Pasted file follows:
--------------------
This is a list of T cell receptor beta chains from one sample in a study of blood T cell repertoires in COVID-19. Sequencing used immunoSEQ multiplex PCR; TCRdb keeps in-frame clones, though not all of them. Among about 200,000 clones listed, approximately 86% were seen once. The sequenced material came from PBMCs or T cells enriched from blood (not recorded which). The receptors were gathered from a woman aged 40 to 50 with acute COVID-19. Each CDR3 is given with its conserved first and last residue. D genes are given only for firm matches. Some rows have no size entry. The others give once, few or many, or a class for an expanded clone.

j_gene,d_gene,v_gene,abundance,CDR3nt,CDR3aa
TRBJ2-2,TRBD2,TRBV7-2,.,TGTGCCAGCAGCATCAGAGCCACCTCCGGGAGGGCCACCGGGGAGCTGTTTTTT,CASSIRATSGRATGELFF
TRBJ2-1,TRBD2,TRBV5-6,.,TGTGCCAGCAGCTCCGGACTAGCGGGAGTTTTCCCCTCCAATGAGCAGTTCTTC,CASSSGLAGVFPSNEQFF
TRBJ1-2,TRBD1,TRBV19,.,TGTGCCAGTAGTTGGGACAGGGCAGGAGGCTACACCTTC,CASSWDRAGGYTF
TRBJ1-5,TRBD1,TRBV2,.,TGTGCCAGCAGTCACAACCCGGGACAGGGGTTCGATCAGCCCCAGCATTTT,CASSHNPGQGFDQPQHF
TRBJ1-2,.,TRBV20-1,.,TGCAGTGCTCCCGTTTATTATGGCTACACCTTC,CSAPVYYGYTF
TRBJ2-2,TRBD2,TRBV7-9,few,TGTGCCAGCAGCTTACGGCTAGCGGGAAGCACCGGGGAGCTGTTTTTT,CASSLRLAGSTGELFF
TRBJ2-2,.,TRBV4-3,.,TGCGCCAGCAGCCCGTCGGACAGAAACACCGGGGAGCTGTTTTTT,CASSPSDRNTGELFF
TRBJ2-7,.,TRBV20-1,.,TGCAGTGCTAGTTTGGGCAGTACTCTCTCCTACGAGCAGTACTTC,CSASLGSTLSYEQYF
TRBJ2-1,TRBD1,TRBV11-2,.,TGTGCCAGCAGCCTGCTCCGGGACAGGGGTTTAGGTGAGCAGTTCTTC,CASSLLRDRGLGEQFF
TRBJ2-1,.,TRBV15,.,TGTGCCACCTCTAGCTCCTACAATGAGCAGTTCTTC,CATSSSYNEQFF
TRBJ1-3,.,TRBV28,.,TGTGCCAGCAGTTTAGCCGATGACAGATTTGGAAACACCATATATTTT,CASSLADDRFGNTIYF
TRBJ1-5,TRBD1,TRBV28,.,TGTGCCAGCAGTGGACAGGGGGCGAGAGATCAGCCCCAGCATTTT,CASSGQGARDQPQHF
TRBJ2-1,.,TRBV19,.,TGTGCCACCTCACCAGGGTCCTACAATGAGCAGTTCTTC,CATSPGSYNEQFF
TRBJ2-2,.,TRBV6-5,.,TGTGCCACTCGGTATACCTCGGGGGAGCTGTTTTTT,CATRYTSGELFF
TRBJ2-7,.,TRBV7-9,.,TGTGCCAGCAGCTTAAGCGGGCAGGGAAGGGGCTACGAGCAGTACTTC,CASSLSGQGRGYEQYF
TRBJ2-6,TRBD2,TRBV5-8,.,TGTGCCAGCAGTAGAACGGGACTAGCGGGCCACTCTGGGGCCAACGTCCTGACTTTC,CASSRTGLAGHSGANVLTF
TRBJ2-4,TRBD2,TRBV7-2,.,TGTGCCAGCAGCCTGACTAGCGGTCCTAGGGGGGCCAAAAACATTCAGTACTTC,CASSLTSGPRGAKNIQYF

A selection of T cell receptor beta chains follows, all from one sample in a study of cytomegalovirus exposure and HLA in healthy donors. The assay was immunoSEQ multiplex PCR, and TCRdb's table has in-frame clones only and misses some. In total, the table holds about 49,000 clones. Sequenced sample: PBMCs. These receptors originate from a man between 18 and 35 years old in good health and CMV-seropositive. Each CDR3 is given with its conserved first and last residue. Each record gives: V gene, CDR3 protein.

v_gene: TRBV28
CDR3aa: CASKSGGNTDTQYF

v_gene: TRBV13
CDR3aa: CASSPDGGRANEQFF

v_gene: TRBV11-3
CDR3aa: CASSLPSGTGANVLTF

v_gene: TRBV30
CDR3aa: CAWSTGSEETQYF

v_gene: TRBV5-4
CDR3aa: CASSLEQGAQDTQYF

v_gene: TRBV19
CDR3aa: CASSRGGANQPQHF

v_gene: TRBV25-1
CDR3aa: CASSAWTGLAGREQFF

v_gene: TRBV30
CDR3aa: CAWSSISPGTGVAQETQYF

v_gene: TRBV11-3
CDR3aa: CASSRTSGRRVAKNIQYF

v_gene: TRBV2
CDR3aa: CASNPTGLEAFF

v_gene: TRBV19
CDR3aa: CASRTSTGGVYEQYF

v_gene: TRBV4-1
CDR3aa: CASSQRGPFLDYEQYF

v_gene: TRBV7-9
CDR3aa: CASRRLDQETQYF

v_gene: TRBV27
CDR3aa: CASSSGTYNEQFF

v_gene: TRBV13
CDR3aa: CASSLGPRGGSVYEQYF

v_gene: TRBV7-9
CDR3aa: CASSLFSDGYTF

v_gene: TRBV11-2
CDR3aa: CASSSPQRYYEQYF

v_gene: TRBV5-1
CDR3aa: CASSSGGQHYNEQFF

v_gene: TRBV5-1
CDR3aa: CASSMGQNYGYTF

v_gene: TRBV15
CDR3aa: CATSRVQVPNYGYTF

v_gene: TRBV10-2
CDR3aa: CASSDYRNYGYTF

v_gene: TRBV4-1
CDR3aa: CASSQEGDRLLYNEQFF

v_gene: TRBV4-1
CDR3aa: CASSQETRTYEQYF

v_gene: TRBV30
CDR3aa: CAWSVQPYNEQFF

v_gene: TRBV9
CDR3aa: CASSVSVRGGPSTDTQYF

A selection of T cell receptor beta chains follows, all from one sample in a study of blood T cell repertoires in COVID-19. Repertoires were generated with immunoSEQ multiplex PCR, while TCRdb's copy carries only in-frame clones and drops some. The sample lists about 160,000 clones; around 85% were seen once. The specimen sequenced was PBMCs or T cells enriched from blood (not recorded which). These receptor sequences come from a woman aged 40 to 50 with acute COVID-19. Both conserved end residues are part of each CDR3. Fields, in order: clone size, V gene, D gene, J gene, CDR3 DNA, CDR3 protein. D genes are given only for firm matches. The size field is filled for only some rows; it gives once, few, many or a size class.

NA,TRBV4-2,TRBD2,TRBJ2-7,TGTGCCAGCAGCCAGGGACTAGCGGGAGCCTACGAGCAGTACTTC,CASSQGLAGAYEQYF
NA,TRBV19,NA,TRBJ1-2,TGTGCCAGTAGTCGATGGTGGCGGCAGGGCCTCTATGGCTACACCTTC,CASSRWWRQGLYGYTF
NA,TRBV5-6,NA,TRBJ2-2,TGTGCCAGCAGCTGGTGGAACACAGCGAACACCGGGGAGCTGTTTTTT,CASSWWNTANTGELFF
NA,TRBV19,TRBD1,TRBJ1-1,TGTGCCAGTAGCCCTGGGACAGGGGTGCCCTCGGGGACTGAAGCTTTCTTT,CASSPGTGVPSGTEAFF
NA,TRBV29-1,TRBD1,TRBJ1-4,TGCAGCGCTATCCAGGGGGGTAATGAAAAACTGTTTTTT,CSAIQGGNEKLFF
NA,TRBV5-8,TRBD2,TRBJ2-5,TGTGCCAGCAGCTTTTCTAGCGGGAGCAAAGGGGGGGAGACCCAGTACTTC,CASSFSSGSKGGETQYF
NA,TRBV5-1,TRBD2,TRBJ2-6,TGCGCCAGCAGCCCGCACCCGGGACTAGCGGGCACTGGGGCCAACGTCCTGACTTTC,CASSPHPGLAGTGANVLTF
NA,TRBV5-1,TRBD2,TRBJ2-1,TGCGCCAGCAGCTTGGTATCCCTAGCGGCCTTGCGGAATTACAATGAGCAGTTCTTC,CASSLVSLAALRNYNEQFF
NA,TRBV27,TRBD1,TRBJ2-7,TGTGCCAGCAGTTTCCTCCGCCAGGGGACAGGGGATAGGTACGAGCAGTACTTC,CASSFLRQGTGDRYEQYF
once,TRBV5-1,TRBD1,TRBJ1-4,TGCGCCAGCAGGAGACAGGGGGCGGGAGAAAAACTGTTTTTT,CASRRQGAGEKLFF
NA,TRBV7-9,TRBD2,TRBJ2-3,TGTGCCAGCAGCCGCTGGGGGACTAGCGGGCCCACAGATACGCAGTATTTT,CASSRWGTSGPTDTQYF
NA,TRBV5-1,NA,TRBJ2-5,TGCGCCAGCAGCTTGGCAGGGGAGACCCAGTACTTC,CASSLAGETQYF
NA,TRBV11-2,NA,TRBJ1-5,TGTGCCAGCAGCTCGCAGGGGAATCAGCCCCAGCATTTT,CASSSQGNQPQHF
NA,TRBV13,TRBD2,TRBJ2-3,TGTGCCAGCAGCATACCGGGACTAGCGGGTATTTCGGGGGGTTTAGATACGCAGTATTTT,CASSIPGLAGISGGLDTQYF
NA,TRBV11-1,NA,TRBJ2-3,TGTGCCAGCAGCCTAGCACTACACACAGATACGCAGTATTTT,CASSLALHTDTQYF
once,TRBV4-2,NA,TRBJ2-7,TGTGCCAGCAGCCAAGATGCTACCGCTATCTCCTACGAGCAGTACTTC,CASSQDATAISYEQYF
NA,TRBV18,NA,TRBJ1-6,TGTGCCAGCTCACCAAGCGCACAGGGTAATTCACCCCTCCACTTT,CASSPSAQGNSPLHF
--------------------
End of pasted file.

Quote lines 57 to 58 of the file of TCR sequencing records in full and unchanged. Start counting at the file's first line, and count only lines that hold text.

v_gene: TRBV5-1
CDR3aa: CASSMGQNYGYTF